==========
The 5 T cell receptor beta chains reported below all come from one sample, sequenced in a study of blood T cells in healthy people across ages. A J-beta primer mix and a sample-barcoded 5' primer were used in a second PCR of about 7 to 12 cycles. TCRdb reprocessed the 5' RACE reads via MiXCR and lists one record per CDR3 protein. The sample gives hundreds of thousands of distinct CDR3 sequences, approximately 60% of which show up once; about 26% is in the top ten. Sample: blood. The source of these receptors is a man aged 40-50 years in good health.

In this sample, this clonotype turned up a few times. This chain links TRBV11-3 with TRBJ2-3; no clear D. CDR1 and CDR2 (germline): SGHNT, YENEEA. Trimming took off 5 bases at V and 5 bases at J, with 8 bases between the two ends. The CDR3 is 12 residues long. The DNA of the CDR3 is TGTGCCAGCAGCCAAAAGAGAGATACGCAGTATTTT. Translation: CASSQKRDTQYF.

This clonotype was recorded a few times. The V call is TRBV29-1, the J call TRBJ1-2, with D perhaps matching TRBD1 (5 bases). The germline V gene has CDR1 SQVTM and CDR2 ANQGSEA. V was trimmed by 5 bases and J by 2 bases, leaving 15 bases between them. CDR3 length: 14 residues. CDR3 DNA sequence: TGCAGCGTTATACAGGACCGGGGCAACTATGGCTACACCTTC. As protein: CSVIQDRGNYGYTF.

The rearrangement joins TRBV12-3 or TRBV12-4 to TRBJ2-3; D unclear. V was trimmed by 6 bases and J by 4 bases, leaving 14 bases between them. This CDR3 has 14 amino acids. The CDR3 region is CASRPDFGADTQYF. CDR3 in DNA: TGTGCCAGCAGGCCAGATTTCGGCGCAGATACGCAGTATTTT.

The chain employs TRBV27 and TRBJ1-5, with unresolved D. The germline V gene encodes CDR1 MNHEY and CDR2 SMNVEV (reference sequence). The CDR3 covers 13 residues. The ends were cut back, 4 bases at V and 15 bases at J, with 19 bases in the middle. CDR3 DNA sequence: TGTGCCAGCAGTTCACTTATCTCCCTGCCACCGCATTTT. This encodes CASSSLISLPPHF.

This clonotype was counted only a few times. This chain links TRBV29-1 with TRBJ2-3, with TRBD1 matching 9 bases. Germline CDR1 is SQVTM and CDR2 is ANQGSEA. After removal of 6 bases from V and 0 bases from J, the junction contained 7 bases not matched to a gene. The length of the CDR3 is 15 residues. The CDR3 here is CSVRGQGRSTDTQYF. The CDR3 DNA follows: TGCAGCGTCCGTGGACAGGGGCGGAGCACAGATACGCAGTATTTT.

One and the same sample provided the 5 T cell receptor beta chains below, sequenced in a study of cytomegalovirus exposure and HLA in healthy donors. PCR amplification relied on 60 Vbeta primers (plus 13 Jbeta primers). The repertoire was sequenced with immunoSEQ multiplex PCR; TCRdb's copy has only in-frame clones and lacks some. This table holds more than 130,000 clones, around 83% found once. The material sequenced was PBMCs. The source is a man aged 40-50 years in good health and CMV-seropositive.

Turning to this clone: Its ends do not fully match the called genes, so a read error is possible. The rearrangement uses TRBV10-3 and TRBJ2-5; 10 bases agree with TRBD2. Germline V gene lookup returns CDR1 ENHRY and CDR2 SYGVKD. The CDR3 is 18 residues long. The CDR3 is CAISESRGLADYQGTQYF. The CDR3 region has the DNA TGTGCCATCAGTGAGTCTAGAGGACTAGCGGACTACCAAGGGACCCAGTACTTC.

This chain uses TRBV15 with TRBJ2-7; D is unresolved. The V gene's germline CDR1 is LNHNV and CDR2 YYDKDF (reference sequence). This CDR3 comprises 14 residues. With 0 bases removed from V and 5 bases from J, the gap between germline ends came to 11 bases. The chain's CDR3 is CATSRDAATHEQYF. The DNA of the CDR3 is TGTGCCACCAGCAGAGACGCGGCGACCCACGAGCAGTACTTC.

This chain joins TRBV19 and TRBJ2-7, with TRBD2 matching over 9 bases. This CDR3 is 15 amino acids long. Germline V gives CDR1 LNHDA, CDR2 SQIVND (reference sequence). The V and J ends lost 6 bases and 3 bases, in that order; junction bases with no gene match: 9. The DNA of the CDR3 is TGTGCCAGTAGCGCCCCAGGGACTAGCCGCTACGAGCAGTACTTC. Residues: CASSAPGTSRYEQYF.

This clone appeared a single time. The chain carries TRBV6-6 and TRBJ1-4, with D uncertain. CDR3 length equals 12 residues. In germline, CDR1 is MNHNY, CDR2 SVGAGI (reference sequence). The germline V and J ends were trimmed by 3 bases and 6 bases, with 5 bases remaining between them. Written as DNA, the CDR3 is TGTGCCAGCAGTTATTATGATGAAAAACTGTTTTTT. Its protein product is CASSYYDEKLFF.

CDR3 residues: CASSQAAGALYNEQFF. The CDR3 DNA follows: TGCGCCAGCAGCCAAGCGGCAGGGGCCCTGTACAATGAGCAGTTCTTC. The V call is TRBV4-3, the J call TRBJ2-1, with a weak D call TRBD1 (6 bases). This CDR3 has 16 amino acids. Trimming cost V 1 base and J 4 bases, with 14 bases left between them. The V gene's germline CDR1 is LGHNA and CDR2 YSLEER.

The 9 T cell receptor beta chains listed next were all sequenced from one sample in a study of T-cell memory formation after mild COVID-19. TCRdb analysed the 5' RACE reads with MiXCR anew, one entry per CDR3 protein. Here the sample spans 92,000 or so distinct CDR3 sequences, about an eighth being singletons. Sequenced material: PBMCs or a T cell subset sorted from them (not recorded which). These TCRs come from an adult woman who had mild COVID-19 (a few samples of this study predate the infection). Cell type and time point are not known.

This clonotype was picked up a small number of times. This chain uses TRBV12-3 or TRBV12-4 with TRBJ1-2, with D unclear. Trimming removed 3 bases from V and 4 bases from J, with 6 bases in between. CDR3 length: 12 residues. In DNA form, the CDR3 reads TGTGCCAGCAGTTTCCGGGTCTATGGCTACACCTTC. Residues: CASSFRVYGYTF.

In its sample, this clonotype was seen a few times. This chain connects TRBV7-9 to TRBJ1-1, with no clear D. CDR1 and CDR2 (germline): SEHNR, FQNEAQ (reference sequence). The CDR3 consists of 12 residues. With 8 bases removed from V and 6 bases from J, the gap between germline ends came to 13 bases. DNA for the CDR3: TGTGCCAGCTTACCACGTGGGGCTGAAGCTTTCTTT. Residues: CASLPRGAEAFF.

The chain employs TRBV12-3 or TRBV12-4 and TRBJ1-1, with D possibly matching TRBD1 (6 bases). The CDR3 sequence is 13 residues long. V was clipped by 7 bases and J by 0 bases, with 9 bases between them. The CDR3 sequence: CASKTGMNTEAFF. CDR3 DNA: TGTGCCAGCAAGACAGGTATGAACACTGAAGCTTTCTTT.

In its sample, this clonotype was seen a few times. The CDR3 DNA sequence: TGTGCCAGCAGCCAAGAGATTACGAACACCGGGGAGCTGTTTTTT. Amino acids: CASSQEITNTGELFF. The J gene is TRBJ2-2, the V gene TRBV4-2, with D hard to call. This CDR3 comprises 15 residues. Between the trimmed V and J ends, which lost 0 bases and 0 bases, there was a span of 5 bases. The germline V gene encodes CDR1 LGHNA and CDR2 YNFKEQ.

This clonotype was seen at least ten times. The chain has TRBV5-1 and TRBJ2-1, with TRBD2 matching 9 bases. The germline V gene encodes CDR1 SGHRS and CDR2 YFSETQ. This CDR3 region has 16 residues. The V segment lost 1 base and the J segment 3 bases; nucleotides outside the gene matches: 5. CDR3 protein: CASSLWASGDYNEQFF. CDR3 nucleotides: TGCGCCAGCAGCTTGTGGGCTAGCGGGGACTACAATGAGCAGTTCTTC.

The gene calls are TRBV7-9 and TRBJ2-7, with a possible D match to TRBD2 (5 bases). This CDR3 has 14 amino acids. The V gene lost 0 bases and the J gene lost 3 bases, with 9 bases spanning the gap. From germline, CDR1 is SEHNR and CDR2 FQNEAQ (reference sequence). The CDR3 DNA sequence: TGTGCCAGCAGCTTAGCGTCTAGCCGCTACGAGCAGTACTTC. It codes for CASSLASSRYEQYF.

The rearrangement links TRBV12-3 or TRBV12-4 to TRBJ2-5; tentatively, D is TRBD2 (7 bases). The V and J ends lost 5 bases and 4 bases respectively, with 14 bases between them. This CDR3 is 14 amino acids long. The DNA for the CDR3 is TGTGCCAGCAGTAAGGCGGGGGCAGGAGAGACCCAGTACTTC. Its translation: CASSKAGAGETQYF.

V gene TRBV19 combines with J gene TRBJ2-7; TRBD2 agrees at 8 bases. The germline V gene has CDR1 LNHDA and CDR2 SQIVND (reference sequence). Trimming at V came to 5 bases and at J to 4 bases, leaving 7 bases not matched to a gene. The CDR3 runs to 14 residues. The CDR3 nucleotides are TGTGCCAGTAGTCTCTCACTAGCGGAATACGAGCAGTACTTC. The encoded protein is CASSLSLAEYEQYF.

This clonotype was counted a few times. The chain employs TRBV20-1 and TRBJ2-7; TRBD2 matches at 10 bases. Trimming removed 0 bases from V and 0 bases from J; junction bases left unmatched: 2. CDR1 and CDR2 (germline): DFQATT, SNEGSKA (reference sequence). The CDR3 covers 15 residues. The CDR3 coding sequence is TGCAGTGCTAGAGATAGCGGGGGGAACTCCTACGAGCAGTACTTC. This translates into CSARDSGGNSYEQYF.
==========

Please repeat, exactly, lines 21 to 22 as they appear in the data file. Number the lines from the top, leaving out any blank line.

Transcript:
V gene TRBV19 combines with J gene TRBJ2-7; TRBD2 agrees at 8 bases. The germline V gene has CDR1 LNHDA and CDR2 SQIVND (reference sequence). Trimming at V came to 5 bases and at J to 4 bases, leaving 7 bases not matched to a gene. The CDR3 runs to 14 residues. The CDR3 nucleotides are TGTGCCAGTAGTCTCTCACTAGCGGAATACGAGCAGTACTTC. The encoded protein is CASSLSLAEYEQYF.

This clonotype was counted a few times. The chain employs TRBV20-1 and TRBJ2-7; TRBD2 matches at 10 bases. Trimming removed 0 bases from V and 0 bases from J; junction bases left unmatched: 2. CDR1 and CDR2 (germline): DFQATT, SNEGSKA (reference sequence). The CDR3 covers 15 residues. The CDR3 coding sequence is TGCAGTGCTAGAGATAGCGGGGGGAACTCCTACGAGCAGTACTTC. This translates into CSARDSGGNSYEQYF.